Rapid onset bilateral palmar keratoderma in a psoriasis patient wearing orthopaedic hand splints


  • Colin G Ooi, MB BS. Lynette A Gordon, FACD. Gillian Marshman, FACD.

Dr Colin Ooi, Department of Dermatology, Flinders Medical Centre, Bedford Park, SA 5042, Australia. Email: drcolinooi@gmail.com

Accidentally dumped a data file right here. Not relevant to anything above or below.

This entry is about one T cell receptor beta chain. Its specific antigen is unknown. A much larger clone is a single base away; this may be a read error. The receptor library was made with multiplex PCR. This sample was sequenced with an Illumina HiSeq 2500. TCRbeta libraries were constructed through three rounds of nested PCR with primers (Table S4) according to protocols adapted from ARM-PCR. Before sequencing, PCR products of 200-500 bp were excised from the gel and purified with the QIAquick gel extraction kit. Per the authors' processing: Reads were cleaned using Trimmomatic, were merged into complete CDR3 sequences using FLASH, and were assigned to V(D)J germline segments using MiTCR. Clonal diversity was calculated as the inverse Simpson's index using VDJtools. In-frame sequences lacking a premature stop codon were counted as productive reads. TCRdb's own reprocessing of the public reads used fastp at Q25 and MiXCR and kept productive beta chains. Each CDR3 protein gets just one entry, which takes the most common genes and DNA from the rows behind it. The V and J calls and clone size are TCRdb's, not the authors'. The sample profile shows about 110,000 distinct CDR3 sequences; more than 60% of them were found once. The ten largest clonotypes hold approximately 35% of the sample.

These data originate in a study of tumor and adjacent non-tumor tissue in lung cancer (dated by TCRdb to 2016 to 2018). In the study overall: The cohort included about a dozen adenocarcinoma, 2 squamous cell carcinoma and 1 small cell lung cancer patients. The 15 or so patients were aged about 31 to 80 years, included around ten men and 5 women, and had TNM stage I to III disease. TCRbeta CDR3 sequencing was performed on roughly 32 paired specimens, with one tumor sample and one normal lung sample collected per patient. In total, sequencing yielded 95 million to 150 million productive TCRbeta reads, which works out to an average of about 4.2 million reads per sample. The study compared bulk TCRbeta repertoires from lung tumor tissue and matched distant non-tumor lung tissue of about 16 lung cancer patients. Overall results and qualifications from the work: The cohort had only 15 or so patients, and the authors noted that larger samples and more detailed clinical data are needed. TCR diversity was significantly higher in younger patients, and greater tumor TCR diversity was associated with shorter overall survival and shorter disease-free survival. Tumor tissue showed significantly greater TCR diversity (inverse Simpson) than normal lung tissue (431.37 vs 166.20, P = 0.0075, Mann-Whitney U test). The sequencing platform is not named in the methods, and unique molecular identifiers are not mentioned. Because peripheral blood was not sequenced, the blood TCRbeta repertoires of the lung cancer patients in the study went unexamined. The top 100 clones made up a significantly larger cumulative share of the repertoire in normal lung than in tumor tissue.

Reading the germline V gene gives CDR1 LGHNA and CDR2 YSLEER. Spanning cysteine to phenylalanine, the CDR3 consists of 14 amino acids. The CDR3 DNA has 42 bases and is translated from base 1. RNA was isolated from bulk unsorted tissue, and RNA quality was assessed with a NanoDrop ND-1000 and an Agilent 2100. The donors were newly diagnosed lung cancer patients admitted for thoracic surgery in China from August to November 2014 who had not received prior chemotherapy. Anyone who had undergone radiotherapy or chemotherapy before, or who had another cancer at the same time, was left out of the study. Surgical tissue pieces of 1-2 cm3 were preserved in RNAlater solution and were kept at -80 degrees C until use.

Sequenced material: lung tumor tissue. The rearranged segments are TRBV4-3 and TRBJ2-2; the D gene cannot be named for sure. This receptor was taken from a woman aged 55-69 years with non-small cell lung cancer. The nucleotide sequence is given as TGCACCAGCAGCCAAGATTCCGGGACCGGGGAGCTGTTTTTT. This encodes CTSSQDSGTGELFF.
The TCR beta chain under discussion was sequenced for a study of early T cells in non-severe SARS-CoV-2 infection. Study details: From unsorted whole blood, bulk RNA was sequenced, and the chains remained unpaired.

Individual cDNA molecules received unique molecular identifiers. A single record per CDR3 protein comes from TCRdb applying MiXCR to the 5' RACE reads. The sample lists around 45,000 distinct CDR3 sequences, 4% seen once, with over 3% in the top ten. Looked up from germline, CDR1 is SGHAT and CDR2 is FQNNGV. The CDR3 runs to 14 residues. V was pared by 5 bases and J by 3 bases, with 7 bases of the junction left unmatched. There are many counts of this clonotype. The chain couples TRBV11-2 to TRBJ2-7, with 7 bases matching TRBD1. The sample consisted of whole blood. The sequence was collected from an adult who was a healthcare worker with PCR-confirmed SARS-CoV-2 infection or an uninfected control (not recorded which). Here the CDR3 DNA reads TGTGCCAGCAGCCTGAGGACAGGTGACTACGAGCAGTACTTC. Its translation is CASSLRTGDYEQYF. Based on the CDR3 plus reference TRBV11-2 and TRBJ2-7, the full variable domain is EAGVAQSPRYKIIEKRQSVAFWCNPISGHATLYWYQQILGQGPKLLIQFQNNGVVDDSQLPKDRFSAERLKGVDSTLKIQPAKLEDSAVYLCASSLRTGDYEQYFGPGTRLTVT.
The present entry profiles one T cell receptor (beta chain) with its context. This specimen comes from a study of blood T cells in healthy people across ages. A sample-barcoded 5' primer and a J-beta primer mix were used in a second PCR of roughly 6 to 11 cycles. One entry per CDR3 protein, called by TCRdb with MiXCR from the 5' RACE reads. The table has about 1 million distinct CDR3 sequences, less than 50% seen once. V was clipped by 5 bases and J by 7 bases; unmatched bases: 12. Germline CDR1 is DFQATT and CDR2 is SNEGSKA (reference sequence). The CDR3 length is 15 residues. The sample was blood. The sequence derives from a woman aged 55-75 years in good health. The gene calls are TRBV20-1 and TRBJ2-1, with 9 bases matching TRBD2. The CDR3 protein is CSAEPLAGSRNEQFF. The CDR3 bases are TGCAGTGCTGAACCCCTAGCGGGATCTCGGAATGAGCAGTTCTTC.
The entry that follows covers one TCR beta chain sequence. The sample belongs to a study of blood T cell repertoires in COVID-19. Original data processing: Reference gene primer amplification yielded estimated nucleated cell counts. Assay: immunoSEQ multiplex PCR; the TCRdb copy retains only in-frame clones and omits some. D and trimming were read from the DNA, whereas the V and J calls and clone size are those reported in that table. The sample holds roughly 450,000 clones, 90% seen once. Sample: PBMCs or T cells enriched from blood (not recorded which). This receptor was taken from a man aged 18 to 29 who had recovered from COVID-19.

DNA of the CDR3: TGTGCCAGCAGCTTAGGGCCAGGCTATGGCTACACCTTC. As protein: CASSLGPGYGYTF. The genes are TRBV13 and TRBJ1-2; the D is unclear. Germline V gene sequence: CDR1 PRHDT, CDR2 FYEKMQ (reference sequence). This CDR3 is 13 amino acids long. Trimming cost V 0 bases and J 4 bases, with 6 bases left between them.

A 37-year-old man with a history of chronic stable plaque psoriasis fractured both hands during a fall on his outstretched hands. Ten days later, following surgery and the application of tight fitting orthopaedic hand splints, the splints were removed because of a 7-day history of painful and pruritic palms. It was evident that the injury to his hands and the firm application of his splints had resulted in a dramatic flare of his psoriasis. This manifested in two clinical forms that he had not developed previously. He had a strikingly symmetrical palmar keratoderma that had köbnerized maximally in the regions where the splints apposed his palms firmly. In addition, he had pustular psoriasis affecting the fingertips of both hands. After removal of the splints he responded to a combination of oral acitretin, and 6% coal tar and 6% salicylic acid in aqueous cream applied topically.